It had been quite a substantial tower house in its day, one of what I later learned ws a ten pound castle!

On past Kells, not the one where the famous illuminated book of Kells came from - that's Kells in County Meath - through Glenbeigh, another family holiday spot from years ago - didn't recognise it either, though I had images in my mind of a wide street, a long low hotel where we stayed and white painted plaster garden walls over which hung the myriad fuschias whose buds we loved to pop. Perhaps if I'd stopped and looked around....? I got into terrible trouble with my parents in Glenbeigh years ago. I can't have been more than 10, but I had befriended a little local lad - about the same age as me - who offered to take me to the creamery on his donkey cart the next morning. Thinking there was no harm in it, I got up early and met the lad, climbed up onto the cart with the large milk churns and off we trotted to the creamery where the churns were no doubt unloaded, though I have no recollection of that. We returned along the road to the hotel to be met by my angry parents who had obviously been worried sick about the missing daughter! I just couldn't see what all the fuss was about!
You don't see donkey carts any more, and the old milk churns and carts now sit in peoples' gardens as ornaments.

I did stop in Killorglin though, and again my memory of the country town where we once witnessed King Puck, at the Puck Fair, was lost! Old buildings have gone and been replaced with modern blocks, and a one-way driving system has been introduced.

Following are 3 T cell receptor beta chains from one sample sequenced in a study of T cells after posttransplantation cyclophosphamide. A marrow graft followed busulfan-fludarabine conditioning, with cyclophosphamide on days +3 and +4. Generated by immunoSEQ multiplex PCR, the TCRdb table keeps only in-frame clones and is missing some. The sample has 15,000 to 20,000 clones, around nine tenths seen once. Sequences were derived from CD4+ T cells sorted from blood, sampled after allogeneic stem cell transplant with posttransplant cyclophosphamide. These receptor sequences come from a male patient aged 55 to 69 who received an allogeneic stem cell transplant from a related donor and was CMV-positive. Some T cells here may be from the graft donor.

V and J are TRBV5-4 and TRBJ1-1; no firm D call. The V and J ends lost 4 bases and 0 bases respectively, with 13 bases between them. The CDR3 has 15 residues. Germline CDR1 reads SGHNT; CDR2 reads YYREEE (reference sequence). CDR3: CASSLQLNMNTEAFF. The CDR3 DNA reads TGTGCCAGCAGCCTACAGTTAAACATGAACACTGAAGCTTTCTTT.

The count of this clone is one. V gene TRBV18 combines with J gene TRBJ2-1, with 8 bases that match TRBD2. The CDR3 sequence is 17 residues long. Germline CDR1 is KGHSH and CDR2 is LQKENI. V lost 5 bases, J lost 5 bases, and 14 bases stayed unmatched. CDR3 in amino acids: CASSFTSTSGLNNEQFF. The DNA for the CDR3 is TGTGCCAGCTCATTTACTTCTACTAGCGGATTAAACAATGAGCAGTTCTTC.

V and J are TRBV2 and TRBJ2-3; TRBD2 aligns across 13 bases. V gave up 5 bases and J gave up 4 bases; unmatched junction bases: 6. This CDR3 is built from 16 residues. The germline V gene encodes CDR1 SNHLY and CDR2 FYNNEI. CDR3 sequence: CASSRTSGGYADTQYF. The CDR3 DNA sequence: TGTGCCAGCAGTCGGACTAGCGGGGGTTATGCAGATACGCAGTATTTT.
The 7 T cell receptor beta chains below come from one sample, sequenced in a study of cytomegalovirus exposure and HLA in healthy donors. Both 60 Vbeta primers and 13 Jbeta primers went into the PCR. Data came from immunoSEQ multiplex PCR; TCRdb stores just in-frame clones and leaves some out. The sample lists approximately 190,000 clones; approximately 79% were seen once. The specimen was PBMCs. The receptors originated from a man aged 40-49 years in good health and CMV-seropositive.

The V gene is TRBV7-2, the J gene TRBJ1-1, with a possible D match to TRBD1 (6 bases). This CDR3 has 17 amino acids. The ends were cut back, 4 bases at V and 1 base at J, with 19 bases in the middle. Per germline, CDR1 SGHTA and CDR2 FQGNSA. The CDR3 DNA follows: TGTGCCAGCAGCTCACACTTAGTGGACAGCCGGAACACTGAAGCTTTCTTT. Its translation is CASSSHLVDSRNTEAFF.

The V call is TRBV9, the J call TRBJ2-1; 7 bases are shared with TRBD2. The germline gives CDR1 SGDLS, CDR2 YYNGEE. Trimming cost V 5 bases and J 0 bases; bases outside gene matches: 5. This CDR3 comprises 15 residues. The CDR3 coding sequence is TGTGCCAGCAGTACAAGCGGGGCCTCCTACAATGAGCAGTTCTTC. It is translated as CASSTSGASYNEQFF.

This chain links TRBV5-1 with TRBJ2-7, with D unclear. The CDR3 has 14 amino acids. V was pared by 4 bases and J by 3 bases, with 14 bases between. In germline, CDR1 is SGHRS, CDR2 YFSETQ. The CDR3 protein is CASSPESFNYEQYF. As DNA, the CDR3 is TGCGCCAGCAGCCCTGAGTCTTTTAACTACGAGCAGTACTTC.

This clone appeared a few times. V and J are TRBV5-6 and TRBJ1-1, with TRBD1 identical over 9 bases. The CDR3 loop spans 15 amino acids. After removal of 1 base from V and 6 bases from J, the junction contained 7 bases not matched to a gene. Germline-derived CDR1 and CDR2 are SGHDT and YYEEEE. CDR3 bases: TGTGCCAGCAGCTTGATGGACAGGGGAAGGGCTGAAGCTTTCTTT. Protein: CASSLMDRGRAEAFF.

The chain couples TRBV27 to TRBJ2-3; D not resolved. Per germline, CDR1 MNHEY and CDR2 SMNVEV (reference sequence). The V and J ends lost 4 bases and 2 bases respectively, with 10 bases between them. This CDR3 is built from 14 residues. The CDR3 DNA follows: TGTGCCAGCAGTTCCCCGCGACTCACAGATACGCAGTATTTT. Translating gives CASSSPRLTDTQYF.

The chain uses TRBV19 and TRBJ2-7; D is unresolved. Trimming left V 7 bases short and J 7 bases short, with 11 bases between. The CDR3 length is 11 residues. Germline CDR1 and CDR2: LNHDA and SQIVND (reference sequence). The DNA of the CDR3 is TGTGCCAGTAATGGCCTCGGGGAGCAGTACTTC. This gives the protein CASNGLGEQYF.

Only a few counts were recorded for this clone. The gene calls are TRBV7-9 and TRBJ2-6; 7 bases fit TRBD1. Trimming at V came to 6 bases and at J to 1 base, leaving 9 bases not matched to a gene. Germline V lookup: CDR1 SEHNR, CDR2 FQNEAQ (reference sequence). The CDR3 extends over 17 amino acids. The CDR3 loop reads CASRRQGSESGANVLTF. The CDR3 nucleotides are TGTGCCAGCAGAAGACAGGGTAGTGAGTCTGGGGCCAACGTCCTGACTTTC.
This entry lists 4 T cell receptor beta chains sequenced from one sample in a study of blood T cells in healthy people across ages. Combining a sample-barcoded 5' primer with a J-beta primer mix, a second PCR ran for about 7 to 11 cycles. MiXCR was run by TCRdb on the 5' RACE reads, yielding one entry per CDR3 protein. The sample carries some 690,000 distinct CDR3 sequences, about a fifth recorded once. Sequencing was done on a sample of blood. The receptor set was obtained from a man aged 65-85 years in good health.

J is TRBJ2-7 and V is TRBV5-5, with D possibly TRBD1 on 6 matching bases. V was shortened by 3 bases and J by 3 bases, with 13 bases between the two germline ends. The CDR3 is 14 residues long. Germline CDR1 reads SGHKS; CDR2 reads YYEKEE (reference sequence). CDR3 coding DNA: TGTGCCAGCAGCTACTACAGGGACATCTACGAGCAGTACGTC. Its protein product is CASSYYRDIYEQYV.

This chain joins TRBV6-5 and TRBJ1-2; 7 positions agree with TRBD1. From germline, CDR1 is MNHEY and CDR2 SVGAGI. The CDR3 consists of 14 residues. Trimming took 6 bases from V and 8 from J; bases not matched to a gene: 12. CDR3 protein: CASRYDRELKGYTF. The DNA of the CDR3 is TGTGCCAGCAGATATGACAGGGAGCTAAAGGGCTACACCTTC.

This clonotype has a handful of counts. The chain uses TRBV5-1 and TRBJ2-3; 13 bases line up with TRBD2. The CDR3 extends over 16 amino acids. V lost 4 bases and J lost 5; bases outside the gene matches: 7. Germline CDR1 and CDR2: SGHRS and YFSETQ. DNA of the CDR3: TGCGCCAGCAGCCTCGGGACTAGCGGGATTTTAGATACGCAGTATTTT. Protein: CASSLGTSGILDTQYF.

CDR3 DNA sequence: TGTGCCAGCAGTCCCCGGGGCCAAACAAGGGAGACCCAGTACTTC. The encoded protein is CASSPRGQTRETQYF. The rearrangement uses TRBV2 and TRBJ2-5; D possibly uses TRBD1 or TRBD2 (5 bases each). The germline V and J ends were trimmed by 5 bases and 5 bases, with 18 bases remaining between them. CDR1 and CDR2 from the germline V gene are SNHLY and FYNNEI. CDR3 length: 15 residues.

At the bridge, there was a fairly recent statue commemorating King Puck, a goat who is crowned King for the duration of the annual 3-day horse Fair. The origins of the goat as King are as old as the hills and have been lost in the mists of time, but year after year, in August, the Fair still takes place, and King Puck reigns supreme - the only King left in Ireland today!

From Killorglin I planned on taking a road down the south side of the Dingle peninsula but once again, signposting was hopeless and I ended up on the edge of Tralee... beside a windmill! I had to use my sometimes hopeless sense of direction to get me onto the road I then wanted. Signposts for Dingle had disappeared, but I was sure I was going the right way.
Before long I found myself climbing yet another pass, the Conor Pass that led straight to Dingle town. Several people stopped to climb this rocky spot to look at a lake in the corrie, but I didn't feel adventurous enough, not without a stick or a hand to help me back down! You can see the weather wasn't too brilliant that day, which was a shame as I suspect the views around here are worth seeing!

- and the reason the Dingle signs had vanished? The Kerry council had decided the name should be changed to the Irish name An Daingean - and quite a controversy had arisen because of it.

New housing in Dingle is fairly in keeping with the tradition of coloured houses.

The town was very busy indeed and I drove round about three times looking for the backpackers' hostels. The three I tried for accommodation were chocabloc full, but I eventually found the way to a hostel some miles out of town, and was the only person there. It was quite hard to find right out in the countryside, but it was comfortable and quiet, which suited me well.

The hostel is behind and above the shop in this black and white photo, the building with four dormer windows, almost in the centre of the picture. It was once the postman's house and the family home of the woman who now runs it as a hostel. That must seem rather strange to her! She was very friendly and chatty though, and brought me a cup of tea to the lounge where we sat and chatted for ages.

Next morning the sun was blazing again and I continued my journey, but that's for another day.
Talk again soon.